AN OFF-DUTY police officer in St. Louis was shot last week by another officer in what has been described as a “friendly fire” incident. The injury to the officer thankfully was not life-threatening, and he was treated at a hospital and released. But greater scrutiny is needed because the troubling question has emerged of whether race was a factor. In short: Had this officer not been black, would he have been perceived as a threat by the white officer who shot him?
The answer is one that police departments everywhere — not just in St. Louis — must confront as they grapple with the charged issues of how best to police and protect minority communities.
Authorities have not identified the officers, and there has been just a bare-bones account of last Wednesday’s events. The off-duty black officer, 38 years old and an 11-year veteran of the force, was at home when he heard shots and sirens from the chase of a stolen car by members of an anti-crime task force. He grabbed his service weapon and went to help, but two on-duty officers ordered him to the ground until they recognized him and told him to stand up and walk toward them. As he was doing so, another on-duty officer, a white 36-year-old officer with eight years on the force, arrived on the scene and, “fearing for his safety,” shot the officer, hitting him in the arm.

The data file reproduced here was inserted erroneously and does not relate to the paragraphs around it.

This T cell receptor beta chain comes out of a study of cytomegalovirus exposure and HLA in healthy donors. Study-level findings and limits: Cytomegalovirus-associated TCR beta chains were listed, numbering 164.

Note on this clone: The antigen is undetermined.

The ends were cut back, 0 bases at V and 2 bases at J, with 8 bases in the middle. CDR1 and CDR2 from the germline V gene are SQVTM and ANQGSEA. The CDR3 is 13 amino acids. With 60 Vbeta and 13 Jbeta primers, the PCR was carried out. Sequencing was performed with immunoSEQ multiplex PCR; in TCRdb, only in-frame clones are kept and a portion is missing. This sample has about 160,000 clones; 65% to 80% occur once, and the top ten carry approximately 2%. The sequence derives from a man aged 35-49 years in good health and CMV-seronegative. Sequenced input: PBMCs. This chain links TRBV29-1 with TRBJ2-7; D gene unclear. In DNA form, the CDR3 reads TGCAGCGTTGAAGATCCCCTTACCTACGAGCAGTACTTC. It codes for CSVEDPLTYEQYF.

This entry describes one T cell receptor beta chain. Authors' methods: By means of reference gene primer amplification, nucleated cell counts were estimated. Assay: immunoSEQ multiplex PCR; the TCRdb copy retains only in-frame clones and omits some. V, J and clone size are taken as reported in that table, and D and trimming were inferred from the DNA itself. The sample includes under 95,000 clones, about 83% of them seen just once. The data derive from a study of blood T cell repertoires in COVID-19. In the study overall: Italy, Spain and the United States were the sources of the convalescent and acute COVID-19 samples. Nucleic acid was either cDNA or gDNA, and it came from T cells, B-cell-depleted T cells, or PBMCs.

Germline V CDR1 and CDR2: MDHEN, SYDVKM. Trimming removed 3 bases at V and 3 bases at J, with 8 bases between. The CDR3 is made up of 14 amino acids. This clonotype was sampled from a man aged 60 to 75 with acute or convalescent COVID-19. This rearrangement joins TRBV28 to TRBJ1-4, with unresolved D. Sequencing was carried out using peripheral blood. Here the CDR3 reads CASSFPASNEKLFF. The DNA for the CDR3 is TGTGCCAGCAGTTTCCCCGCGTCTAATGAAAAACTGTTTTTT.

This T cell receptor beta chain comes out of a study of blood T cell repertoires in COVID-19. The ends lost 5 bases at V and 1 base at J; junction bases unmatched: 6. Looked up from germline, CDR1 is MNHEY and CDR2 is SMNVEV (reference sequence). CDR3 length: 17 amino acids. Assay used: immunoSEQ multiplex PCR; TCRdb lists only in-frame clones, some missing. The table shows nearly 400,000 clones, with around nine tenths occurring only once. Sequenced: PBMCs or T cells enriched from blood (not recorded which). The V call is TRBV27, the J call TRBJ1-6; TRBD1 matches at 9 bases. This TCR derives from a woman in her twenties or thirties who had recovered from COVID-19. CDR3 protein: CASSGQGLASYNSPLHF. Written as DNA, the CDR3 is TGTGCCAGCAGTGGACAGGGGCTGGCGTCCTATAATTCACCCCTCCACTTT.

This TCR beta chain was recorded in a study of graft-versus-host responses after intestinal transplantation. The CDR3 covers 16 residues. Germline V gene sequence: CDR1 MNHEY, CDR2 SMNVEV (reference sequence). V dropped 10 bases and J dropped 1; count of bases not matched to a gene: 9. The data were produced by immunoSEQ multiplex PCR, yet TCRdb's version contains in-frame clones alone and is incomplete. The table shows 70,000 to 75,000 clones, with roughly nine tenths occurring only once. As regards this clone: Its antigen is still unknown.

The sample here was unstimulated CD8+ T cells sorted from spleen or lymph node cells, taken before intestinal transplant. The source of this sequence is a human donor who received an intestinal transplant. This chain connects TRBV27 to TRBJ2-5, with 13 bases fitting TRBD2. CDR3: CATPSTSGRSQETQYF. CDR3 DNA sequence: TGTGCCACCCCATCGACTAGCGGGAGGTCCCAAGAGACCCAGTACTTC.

To recap: An off-duty police officer runs to help fellow officers, complies with all orders and still ends up getting shot. What exactly was the threat that was posed that required the use of deadly force? If the officer had been white, would there have been such a quick decision to pull the trigger? An attorney for the wounded officer said the officer was treated as “an ordinary black guy on the street” and that “perception that a black man is automatically to be feared” is a real problem. The law gives great latitude (as was recently demonstrated in the acquittal of the officer who killed Minnesota motorist Philando Castile) to police for the use of force when there is a fear of danger. But has the bar been set too low? Is being scared sufficient justification or a coverup?
It has been nearly three years since the shooting of an unarmed teen, Michael Brown, in nearby Ferguson sparked a national debate about police treatment of African Americans. The issues haven’t changed, only the names of the victims.
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